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Mentone Girls' Grammar School | Kerferd Library

War Poetry: Seamus Heaney

Year 10 English | Language [VCELA] Literature [VCELT]

Source: Four Canadian soldiers, sleeping and writing letters in the trenches near Willerval. (IWM, 2019). Insert image: Seamus Heaney. (Encyclopædia Britannica, 2019).

Level 1 resource"The ‘war poet’ and ‘war poetry’, observed Robert Graves in 1942, were ‘terms first used in World War I and perhaps peculiar to it’. From Anglo-Saxon times to the Boer War, war poetry in English was written largely by civilians and did not have a clearly defined identity; with the extraordinary outpouring between 1914 and 1918, it established itself as a genre and the soldier-poet became a species." (Das, 2014)

Referencing Notice Don't forget to cite and reference your sources. For help see the Junior School or Senior School referencing guides, and / or CiteMaker.
Resource Key

When accessing content use the numbers below to guide you:

LEVEL

Brief, basic information laid out in an easy-to-read format. May use informal language. (Includes most news articles)

LEVEL

Provides additional background information and further reading. Introduces some subject-specific language.

Level 3 resourceLEVEL

Lengthy, detailed information. Frequently uses technical/subject-specific language. (Includes most analytical articles)

General Capabilities
Enduring Understandings
  • Students will understand that poetry is a deliberate form of language where structural and linguistic features combine to create meaning.
  • Students will understand that the poetry of war has a long tradition in literature.
  • Students will understand that meaning may change depending on the context, culture and linguistic understanding of the reader.
Essential Questions
  • How is poetry different to prose?
  • How can we create meaning with language?

Jump toJump to: Quick facts | Articles | eBooks | Poems

War Poetry | Seamus Heaney: Quick facts

Level 1Seamus Heaney (13 April 1939 – 30 August 2013)

War Poetry | Seamus Heaney: Articles

Level 2Articles

War Poetry | Seamus Heaney: Poems

Using YouTube on campus help and instructions
In this section you will find the poem as well as online content that provides additional background information and literary criticism. Scroll down to see all the content.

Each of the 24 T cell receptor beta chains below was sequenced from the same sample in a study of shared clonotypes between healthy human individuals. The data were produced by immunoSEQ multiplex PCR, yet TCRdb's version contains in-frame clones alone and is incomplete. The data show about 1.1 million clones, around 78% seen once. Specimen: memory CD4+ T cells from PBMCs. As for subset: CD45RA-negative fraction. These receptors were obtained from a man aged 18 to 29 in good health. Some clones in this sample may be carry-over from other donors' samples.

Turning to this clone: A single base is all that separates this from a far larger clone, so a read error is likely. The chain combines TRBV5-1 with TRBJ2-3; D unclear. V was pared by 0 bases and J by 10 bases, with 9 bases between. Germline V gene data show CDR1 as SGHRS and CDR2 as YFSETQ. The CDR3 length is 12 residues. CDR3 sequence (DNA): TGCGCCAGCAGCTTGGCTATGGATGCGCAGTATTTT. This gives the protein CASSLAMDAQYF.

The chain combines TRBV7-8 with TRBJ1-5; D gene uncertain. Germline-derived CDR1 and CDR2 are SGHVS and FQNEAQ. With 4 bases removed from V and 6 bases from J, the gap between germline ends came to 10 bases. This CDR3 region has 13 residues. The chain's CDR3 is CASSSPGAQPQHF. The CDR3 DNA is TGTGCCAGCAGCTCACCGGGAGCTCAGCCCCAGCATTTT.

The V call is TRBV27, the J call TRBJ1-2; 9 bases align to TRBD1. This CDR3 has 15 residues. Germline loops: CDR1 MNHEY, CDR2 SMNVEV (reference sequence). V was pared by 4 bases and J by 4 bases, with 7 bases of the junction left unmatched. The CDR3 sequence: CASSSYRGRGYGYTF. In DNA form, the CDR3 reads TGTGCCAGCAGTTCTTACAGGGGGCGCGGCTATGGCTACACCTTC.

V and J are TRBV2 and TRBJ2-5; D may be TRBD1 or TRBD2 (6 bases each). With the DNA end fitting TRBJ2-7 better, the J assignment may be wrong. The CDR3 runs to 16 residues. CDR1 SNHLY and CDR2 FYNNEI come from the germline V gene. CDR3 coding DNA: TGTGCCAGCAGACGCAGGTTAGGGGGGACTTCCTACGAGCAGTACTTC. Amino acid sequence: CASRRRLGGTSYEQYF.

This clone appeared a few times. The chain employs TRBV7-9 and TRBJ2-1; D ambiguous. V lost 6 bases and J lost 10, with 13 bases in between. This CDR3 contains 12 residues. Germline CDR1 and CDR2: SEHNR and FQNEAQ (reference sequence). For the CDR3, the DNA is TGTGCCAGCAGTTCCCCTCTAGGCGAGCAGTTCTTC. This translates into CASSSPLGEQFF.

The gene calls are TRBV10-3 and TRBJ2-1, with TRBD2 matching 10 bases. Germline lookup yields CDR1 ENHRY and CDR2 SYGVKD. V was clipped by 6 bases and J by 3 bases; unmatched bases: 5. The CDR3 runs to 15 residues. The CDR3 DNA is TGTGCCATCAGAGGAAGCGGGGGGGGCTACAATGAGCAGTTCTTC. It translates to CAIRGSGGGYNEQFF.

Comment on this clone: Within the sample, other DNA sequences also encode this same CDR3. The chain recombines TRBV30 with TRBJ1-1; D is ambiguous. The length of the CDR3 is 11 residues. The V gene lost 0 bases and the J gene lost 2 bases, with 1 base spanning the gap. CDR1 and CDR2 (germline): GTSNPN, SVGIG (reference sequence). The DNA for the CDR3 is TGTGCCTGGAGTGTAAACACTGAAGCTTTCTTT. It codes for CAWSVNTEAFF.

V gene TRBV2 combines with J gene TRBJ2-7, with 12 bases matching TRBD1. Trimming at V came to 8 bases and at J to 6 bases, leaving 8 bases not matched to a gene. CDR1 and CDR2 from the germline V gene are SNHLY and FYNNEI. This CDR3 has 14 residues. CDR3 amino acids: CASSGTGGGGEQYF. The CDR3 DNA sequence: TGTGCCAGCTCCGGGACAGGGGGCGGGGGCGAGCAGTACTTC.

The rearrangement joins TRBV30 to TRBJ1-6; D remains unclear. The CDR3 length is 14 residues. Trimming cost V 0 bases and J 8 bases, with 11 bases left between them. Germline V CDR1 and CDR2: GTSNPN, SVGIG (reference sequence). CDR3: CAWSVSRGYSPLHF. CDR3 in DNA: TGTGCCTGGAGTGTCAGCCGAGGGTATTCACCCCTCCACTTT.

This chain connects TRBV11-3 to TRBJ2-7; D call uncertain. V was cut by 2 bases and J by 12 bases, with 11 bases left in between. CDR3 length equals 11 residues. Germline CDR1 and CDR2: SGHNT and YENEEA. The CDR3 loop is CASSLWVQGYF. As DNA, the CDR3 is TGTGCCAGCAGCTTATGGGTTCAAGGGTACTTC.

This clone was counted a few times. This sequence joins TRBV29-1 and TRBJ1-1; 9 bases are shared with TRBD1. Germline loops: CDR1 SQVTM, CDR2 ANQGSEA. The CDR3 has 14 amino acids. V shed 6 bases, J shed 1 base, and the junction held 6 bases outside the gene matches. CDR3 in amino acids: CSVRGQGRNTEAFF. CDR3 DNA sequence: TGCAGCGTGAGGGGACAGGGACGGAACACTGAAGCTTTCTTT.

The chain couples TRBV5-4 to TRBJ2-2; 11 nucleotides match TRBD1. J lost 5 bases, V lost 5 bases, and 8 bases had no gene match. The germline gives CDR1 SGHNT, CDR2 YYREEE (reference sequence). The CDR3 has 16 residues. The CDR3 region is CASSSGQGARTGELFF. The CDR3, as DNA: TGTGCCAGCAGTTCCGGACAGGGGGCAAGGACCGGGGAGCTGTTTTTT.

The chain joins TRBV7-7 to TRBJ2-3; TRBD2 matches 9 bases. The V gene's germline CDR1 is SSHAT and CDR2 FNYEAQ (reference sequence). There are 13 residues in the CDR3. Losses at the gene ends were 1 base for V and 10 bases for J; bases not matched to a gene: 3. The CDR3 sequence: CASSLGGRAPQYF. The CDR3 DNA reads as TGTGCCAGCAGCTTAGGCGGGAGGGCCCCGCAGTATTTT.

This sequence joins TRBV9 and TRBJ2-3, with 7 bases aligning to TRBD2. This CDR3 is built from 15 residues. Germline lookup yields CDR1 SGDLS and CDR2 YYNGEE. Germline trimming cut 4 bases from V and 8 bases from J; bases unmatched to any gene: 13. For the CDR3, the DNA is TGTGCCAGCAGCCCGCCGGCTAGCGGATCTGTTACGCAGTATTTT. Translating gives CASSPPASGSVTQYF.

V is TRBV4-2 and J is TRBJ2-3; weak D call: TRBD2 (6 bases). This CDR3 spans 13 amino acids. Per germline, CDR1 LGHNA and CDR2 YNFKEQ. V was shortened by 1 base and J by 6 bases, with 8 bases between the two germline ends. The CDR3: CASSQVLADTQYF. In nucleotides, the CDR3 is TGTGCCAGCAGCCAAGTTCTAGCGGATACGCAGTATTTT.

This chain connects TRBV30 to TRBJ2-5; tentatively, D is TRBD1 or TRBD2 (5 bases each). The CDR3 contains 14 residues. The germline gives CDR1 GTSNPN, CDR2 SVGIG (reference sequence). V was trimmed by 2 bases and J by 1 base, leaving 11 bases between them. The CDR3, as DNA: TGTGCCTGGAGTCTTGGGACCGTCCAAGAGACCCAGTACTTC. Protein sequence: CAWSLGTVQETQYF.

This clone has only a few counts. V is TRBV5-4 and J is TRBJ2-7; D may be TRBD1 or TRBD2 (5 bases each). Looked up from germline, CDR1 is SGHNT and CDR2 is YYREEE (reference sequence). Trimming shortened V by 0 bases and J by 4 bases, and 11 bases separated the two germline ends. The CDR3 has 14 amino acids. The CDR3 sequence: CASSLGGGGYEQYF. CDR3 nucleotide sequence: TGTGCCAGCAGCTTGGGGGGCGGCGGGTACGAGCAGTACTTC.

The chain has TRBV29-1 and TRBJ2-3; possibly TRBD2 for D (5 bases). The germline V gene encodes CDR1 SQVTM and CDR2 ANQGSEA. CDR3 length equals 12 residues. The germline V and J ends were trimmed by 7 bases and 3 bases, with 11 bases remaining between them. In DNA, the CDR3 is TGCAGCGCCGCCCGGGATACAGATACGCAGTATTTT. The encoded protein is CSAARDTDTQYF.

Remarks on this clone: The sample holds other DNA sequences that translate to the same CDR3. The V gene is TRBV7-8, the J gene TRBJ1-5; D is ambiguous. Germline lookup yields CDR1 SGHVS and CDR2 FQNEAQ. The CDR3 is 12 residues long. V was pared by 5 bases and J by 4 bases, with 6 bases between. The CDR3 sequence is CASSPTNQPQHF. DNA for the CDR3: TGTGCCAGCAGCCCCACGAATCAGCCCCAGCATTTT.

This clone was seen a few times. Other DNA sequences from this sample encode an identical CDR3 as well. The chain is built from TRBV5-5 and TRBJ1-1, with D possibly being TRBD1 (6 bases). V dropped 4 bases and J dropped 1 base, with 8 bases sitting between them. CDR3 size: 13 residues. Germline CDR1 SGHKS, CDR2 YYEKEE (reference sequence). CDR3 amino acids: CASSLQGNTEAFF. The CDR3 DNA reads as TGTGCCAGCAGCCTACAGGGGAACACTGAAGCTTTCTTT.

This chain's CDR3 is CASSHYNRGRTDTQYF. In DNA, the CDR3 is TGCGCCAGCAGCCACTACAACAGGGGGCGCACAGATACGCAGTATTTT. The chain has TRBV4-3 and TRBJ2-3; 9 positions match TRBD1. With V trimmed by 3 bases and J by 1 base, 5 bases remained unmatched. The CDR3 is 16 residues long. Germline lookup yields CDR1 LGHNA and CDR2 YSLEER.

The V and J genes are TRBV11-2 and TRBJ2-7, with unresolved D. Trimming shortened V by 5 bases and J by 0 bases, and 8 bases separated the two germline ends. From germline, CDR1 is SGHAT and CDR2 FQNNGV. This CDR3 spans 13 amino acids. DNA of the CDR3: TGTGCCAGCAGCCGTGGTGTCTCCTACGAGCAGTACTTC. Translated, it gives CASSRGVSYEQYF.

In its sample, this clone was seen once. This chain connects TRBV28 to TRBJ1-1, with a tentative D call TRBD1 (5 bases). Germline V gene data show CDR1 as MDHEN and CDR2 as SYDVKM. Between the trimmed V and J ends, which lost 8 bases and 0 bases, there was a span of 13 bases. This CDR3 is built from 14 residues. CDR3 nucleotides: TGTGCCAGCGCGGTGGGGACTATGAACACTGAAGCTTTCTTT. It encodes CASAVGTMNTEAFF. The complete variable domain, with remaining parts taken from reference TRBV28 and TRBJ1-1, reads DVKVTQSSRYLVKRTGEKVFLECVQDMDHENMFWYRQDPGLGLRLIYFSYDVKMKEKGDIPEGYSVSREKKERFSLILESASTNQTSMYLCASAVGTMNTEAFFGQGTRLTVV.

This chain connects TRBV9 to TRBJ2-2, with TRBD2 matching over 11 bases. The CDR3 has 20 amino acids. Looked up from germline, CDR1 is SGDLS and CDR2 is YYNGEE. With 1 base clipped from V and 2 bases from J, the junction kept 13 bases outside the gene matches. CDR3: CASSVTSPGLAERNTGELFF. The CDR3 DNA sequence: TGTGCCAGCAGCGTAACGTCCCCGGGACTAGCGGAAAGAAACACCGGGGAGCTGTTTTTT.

Testimony

by Seamus Heaney

‘We were killing pigs when the
Yanks arrived.
A Tuesday morning, sunlight
And gutter-blood
Outside the slaughter house.
From the main road
They would have heard the screaming,
Then heard it stop and had a view of us
In our gloves and aprons coming
Down the hill.
Two lines of them, guns on their
Shoulders, marching.
Armoured cars and tanks and open jeeps.
Sunburnt hands and arms.
Unarmed, in step,
Hosting for Normandy.
Not that we knew then
Where they were headed, standing
There like youngsters
As they tossed us gum and tubes of
Coloured sweets’

 

Source: Heaney, S. (XXXX) Testimony. Retrieved from https://engpoetry.com/seamus-heaney/testimony/


Level 1 resourceFilm and videoTo view this video on campus remember to first login to your school Google account using your mConnect username and password. Click here for more help on using YouTube on campus.

Source

When using this video don't forget to cite and reference your sources. For more information and help see the Kerferd Library referencing guide and / or CiteMaker.

In text citation: (Ecclestone, 2013) or Ecclestone (2013)
Bibliography / Reference list:Ecclestone, C. (2013). Testimony by Seamus Heaney: Read by Christopher Ecclestone. Channel 4. Retrieved from https://youtu.be/KEBHvdeEJqA

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